Some drugs (ketamine, nitrous oxide…) succeeded in reducing postoperative hyperalgesia and pains scores and acute morphine tolerance. They also were able to decrease pain chronicization.

Nefopam, well known as an analgesic since the 80's, presents both analgesic and anti hyperalgesic properties as lately demonstrated in experimental trials. Nevertheless these anti hyperalgesic properties have never been evaluated in humans scheduled for cardiac surgery. Nefopam administration could reduce acute morphine tolerance and could enhance postoperative pain management by reducing sensitization processes and hyperalgesia.

Objective :

The main purpose of this clinical trial will be to evaluate in patients scheduled for cardiac surgery with sternotomy the nefopam effects on the nociceptive threshold evaluated with dynamic Von Frey mechanical stimulation.

The secondary objectives will evaluate static hyperalgesia, postoperative pain scores, morphine consumption, cognitive functions, and development of chronic pain and dysesthesia.

Methods :

Prospective, randomized, double-blind study that will compare three parallel groups that will receive the same per operative anesthesia except for the nefopam doses.

Group 1: nefopam infusion will start before the surgical incision, at the induction time of anesthesia and will be continued until postoperative H48. Group 2: nefopam administration will start at the end of the surgery and will be continued until postoperative H48. Group 3: control group that will receive a placebo from the induction time of anesthesia until H48. All patients will receive postoperatively morphine infusion following the Patient Controlled Analgesia concept.

Number of patients to be included : 90 Duration of the study : 2 years Start : second semester of 2006

Expected result :

Reduction of the extend of hyperalgesia around the wound evaluated with dynamic Von Frey mechanical stimulation more than 20%.


Ages Eligible for Study:   55 Years to 75 Years   (Adult, Senior)
Sexes Eligible for Study:   All
Accepts Healthy Volunteers:   No

Inclusion Criteria:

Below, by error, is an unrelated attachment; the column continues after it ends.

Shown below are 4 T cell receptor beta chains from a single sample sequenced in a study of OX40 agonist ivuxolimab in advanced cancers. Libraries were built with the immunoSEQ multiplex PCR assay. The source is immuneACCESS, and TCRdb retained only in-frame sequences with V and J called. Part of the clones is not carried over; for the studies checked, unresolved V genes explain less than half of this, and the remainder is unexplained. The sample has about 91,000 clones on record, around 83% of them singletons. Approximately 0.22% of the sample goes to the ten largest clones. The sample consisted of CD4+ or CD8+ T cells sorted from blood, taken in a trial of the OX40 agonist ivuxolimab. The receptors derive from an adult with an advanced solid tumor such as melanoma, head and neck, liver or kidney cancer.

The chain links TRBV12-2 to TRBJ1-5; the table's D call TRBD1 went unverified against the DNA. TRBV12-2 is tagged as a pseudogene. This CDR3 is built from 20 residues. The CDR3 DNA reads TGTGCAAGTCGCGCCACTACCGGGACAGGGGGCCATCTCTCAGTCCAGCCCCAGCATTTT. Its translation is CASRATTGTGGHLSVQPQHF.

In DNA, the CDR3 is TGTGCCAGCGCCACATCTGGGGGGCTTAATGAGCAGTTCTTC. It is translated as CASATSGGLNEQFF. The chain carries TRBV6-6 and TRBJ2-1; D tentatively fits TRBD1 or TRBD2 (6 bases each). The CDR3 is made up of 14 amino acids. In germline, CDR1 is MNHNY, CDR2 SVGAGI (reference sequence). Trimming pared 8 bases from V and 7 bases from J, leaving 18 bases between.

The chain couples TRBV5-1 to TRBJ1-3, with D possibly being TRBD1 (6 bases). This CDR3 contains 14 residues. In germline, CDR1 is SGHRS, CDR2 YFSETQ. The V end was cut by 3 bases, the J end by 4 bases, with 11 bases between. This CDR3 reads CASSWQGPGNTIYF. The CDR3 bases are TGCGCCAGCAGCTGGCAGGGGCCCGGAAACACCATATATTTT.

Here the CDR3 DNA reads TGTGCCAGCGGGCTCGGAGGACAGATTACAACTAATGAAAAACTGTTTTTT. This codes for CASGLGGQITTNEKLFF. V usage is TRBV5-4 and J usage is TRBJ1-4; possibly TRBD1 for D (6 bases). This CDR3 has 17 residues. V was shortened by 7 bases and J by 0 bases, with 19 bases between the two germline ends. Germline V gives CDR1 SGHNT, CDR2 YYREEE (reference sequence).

• 55-75 years old
  • ASA score: 1-3
  • Patients scheduled for Cardiac surgery with median sternotomy for : single valve replacement or Bentall or Benson or Tyron David surgery, single or multiple Cardiac Artery Bypass Grafting (CABG) , combined surgery (valve replacement + CABG) without preoperative risk of postoperative complications
  • Informed consent obtained from the patient

Exclusion Criteria:

  • Drug or alcohol abuse history
  • Analgesic or opioid consumption within the 12hs preceding the surgery
  • Chronic use of analgesic drugs or history of chronic pain
  • Convulsion or epilepsy history
  • Glaucoma history
  • Disability to understand morphine PCA use
  • Allergy to nefopam
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Please refer to this study by its identifier: NCT00413257

Département d'Anesthésie-Réanimation II - Hôpital cardiologique - Groupe Hospitalier Sud, CHU de Bordeaux - 4, Av de Magellan
Pessac, France, 33604
Sponsors and Collaborators
University Hospital, Bordeaux
Principal Investigator: Philippe RICHEBE, Dr University Hospital, Bordeaux
Study Chair: Antoine BENARD, Dr University Hospital, Bordeaux
  More Information

Publications automatically indexed to this study by Identifier (NCT Number):
Responsible Party: Jean-Pierre LEROY / Clinical Research and Innovation Director, University Hospital, Bordeaux Identifier: NCT00413257     History of Changes
Other Study ID Numbers: 7813
Study First Received: December 18, 2006
Last Updated: May 27, 2010

Keywords provided by University Hospital, Bordeaux:
Postoperative Hyperalgesia
cardiac Surgical Procedures
Randomized Controlled Trials
Pain and chronic disease

Additional relevant MeSH terms:
Chronic Disease
Pain, Postoperative
Chronic Pain
Disease Attributes
Pathologic Processes
Neurologic Manifestations
Nervous System Diseases
Postoperative Complications
Signs and Symptoms
Somatosensory Disorders
Sensation Disorders
Analgesics, Non-Narcotic
Sensory System Agents
Peripheral Nervous System Agents
Physiological Effects of Drugs processed this record on April 28, 2017